Unfortunately, the usage of these terms has attempted to undermine the Arab Spring that has been taking place for the past few months. I watched people fighting for equality and justice and then watched popular media covering the stories with an underlying assumption of "Islamists" taking over. Not only does this take away the courageous acts of the Arab and Muslim people, but it created a racialized look towards the revolutions.
They're no longer viewed as communities attempting to reform their unjust governments; instead they're represented as Muslims trying to enforce extremist Islamic rulings on the rest of the population. Headlines read "Islamist taking over" or "Islamist rulings threaten women" or my favourite, usually referred to how spicy the salsa is, "moderate-Islamist run for election". All of the above headlines suggest that Islamist is another word for terrorism, the difference is that this term specifically identifies that this form of radical ideology is Islamic. While Muslims thought they were fighting to end the term "extremist", the battle only became harder as another term has been added to the list.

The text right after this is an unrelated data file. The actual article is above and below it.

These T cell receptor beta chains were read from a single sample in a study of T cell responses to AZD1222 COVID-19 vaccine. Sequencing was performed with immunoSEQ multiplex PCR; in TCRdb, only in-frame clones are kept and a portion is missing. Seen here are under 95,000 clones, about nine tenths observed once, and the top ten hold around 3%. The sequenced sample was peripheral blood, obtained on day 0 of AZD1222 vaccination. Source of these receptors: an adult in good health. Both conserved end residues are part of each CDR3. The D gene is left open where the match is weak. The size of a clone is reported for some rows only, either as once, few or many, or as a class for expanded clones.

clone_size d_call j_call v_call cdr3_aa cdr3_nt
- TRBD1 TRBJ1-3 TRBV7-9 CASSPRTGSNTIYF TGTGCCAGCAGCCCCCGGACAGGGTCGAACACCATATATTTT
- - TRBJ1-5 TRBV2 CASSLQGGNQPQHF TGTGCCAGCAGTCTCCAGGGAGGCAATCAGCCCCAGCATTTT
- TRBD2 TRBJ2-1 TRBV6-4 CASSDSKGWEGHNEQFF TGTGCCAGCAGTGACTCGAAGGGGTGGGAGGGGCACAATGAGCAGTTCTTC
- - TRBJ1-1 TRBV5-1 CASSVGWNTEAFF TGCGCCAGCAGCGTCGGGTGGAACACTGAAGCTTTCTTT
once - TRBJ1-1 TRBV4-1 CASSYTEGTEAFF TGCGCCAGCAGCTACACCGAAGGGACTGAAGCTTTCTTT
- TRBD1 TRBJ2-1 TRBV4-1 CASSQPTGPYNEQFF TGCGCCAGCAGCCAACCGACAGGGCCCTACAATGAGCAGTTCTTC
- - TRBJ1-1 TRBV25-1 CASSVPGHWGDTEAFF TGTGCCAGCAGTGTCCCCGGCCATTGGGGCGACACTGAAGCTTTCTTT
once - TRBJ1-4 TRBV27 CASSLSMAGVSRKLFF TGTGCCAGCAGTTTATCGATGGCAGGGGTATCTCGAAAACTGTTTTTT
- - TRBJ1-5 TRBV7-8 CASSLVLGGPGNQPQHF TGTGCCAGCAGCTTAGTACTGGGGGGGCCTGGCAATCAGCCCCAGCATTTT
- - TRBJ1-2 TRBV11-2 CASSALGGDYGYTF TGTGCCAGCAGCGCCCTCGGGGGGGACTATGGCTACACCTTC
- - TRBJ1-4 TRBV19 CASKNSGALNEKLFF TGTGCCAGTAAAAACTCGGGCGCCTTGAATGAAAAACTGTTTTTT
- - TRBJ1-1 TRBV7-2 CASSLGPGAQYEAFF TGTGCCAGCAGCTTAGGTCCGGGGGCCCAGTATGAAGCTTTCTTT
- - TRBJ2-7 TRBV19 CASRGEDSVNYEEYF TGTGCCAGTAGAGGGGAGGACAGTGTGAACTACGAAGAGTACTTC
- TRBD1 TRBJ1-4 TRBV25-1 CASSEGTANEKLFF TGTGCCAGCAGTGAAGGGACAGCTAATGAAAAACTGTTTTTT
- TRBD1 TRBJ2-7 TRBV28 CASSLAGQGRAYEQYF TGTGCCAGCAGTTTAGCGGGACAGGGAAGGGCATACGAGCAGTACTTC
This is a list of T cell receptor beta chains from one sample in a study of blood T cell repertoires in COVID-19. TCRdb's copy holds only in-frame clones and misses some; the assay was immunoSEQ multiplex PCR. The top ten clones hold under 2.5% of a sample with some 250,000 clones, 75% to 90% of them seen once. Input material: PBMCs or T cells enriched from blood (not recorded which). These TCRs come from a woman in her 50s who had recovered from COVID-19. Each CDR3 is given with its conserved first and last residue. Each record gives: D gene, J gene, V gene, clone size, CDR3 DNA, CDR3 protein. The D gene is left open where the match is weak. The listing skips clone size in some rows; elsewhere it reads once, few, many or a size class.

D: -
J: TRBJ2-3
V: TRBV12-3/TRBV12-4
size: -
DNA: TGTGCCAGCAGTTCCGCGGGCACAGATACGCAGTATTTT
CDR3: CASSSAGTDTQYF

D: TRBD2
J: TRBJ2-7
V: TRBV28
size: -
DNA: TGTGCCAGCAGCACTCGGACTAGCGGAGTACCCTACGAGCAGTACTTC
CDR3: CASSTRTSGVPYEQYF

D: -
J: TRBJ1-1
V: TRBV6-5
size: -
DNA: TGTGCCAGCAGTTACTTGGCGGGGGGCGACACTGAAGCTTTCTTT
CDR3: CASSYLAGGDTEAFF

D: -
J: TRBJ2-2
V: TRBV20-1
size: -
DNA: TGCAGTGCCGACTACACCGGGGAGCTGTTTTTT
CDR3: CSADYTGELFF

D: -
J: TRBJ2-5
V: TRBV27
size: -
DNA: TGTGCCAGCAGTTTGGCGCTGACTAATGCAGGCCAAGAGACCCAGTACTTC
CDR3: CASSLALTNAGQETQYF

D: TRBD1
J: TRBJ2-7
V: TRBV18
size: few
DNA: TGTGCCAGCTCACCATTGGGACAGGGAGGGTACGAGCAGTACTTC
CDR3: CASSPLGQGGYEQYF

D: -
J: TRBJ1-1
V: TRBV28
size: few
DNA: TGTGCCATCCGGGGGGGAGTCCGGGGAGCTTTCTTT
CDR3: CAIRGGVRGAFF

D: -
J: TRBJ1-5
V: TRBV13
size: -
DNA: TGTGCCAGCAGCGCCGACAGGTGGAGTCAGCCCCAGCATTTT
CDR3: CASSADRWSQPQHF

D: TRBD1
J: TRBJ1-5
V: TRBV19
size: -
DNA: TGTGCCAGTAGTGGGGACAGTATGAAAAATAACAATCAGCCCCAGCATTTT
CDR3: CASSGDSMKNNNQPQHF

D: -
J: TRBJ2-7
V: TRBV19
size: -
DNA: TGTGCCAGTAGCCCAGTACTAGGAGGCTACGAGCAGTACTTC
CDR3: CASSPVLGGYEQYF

If they ran out of terms to use, I can offer some: "strong", "revolutionizers", "organizers", "heroes", "people that inspired others to organize the mass "Occupy" movement taking place all over the world and who support the general cause for creating positive change for the marginalized people". You know, just take your pick.
Last week, American clothing retail giant, Urban Outfitters, removed the word 'Navajo' from their First Nations inspired clothing collection. After being embroiled in both legal and moral controversy for several weeks, the company decided it was better to rename the collection and pull certain items from circulation than face a barrage of legal suites. The first person to openly challenge the 'Navajo Collection' was blogger Sasha Houston Brown in 'An Open Letter to Urban Outfitters on Columbus Day.' However, it wasn't only First Nations people or interest groups that advocated for the line's removal; over 16,000 people signed a petition on change.org.